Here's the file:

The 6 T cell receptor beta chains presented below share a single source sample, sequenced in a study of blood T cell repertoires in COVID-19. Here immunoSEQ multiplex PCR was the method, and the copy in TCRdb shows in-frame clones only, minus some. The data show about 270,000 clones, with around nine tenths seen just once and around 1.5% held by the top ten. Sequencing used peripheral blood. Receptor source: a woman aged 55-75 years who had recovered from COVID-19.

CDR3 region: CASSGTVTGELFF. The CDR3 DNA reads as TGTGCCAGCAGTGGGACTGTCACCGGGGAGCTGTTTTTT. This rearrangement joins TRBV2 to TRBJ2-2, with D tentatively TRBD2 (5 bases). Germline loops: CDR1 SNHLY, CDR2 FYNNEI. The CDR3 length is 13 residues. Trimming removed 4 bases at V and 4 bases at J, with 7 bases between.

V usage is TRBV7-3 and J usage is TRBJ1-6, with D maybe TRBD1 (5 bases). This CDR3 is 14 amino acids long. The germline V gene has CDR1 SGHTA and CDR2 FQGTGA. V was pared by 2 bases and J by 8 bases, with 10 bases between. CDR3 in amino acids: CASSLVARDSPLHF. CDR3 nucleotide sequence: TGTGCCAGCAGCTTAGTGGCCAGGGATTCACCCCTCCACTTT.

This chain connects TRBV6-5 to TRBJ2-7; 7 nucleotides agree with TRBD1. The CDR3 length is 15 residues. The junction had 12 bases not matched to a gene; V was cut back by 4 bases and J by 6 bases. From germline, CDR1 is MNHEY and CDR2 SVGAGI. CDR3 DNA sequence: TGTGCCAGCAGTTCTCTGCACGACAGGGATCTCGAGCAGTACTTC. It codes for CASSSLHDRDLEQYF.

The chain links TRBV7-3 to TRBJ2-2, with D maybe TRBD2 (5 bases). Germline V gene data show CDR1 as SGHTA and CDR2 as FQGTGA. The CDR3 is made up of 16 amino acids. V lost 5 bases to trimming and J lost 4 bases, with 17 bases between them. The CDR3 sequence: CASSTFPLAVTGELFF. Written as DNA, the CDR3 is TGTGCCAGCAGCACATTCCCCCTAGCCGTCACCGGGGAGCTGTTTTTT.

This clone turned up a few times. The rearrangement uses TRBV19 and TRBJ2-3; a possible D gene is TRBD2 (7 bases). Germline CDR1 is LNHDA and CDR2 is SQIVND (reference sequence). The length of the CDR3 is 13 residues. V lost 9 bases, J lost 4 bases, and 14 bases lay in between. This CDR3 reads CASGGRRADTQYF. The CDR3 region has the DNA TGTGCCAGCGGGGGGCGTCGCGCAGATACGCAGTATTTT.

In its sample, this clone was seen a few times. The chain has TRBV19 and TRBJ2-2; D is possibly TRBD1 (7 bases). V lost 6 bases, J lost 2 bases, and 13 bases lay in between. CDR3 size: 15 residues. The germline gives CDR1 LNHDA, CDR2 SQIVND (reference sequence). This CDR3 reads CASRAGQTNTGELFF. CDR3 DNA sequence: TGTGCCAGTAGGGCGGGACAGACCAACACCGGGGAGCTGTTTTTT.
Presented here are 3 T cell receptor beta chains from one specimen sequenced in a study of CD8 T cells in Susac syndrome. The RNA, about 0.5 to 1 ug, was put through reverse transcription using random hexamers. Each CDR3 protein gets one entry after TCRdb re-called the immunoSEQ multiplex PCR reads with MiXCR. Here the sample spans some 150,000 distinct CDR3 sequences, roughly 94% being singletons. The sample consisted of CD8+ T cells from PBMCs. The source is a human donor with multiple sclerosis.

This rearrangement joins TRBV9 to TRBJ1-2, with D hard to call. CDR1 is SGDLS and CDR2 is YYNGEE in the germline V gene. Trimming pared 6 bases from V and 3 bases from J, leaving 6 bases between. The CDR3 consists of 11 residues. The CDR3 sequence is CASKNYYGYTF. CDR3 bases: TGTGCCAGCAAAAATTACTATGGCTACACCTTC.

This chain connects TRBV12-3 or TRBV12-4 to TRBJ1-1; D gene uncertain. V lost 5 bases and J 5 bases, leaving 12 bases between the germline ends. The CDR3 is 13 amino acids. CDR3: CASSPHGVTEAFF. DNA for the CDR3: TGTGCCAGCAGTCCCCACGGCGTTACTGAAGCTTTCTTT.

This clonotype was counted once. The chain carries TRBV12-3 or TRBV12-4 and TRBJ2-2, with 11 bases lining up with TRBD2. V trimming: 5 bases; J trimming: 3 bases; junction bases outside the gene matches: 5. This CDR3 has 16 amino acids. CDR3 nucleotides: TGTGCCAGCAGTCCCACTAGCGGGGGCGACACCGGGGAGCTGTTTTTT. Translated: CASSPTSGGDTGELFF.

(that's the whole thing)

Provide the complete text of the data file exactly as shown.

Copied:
The 6 T cell receptor beta chains presented below share a single source sample, sequenced in a study of blood T cell repertoires in COVID-19. Here immunoSEQ multiplex PCR was the method, and the copy in TCRdb shows in-frame clones only, minus some. The data show about 270,000 clones, with around nine tenths seen just once and around 1.5% held by the top ten. Sequencing used peripheral blood. Receptor source: a woman aged 55-75 years who had recovered from COVID-19.

CDR3 region: CASSGTVTGELFF. The CDR3 DNA reads as TGTGCCAGCAGTGGGACTGTCACCGGGGAGCTGTTTTTT. This rearrangement joins TRBV2 to TRBJ2-2, with D tentatively TRBD2 (5 bases). Germline loops: CDR1 SNHLY, CDR2 FYNNEI. The CDR3 length is 13 residues. Trimming removed 4 bases at V and 4 bases at J, with 7 bases between.

V usage is TRBV7-3 and J usage is TRBJ1-6, with D maybe TRBD1 (5 bases). This CDR3 is 14 amino acids long. The germline V gene has CDR1 SGHTA and CDR2 FQGTGA. V was pared by 2 bases and J by 8 bases, with 10 bases between. CDR3 in amino acids: CASSLVARDSPLHF. CDR3 nucleotide sequence: TGTGCCAGCAGCTTAGTGGCCAGGGATTCACCCCTCCACTTT.

This chain connects TRBV6-5 to TRBJ2-7; 7 nucleotides agree with TRBD1. The CDR3 length is 15 residues. The junction had 12 bases not matched to a gene; V was cut back by 4 bases and J by 6 bases. From germline, CDR1 is MNHEY and CDR2 SVGAGI. CDR3 DNA sequence: TGTGCCAGCAGTTCTCTGCACGACAGGGATCTCGAGCAGTACTTC. It codes for CASSSLHDRDLEQYF.

The chain links TRBV7-3 to TRBJ2-2, with D maybe TRBD2 (5 bases). Germline V gene data show CDR1 as SGHTA and CDR2 as FQGTGA. The CDR3 is made up of 16 amino acids. V lost 5 bases to trimming and J lost 4 bases, with 17 bases between them. The CDR3 sequence: CASSTFPLAVTGELFF. Written as DNA, the CDR3 is TGTGCCAGCAGCACATTCCCCCTAGCCGTCACCGGGGAGCTGTTTTTT.

This clone turned up a few times. The rearrangement uses TRBV19 and TRBJ2-3; a possible D gene is TRBD2 (7 bases). Germline CDR1 is LNHDA and CDR2 is SQIVND (reference sequence). The length of the CDR3 is 13 residues. V lost 9 bases, J lost 4 bases, and 14 bases lay in between. This CDR3 reads CASGGRRADTQYF. The CDR3 region has the DNA TGTGCCAGCGGGGGGCGTCGCGCAGATACGCAGTATTTT.

In its sample, this clone was seen a few times. The chain has TRBV19 and TRBJ2-2; D is possibly TRBD1 (7 bases). V lost 6 bases, J lost 2 bases, and 13 bases lay in between. CDR3 size: 15 residues. The germline gives CDR1 LNHDA, CDR2 SQIVND (reference sequence). This CDR3 reads CASRAGQTNTGELFF. CDR3 DNA sequence: TGTGCCAGTAGGGCGGGACAGACCAACACCGGGGAGCTGTTTTTT.
Presented here are 3 T cell receptor beta chains from one specimen sequenced in a study of CD8 T cells in Susac syndrome. The RNA, about 0.5 to 1 ug, was put through reverse transcription using random hexamers. Each CDR3 protein gets one entry after TCRdb re-called the immunoSEQ multiplex PCR reads with MiXCR. Here the sample spans some 150,000 distinct CDR3 sequences, roughly 94% being singletons. The sample consisted of CD8+ T cells from PBMCs. The source is a human donor with multiple sclerosis.

This rearrangement joins TRBV9 to TRBJ1-2, with D hard to call. CDR1 is SGDLS and CDR2 is YYNGEE in the germline V gene. Trimming pared 6 bases from V and 3 bases from J, leaving 6 bases between. The CDR3 consists of 11 residues. The CDR3 sequence is CASKNYYGYTF. CDR3 bases: TGTGCCAGCAAAAATTACTATGGCTACACCTTC.

This chain connects TRBV12-3 or TRBV12-4 to TRBJ1-1; D gene uncertain. V lost 5 bases and J 5 bases, leaving 12 bases between the germline ends. The CDR3 is 13 amino acids. CDR3: CASSPHGVTEAFF. DNA for the CDR3: TGTGCCAGCAGTCCCCACGGCGTTACTGAAGCTTTCTTT.

This clonotype was counted once. The chain carries TRBV12-3 or TRBV12-4 and TRBJ2-2, with 11 bases lining up with TRBD2. V trimming: 5 bases; J trimming: 3 bases; junction bases outside the gene matches: 5. This CDR3 has 16 amino acids. CDR3 nucleotides: TGTGCCAGCAGTCCCACTAGCGGGGGCGACACCGGGGAGCTGTTTTTT. Translated: CASSPTSGGDTGELFF.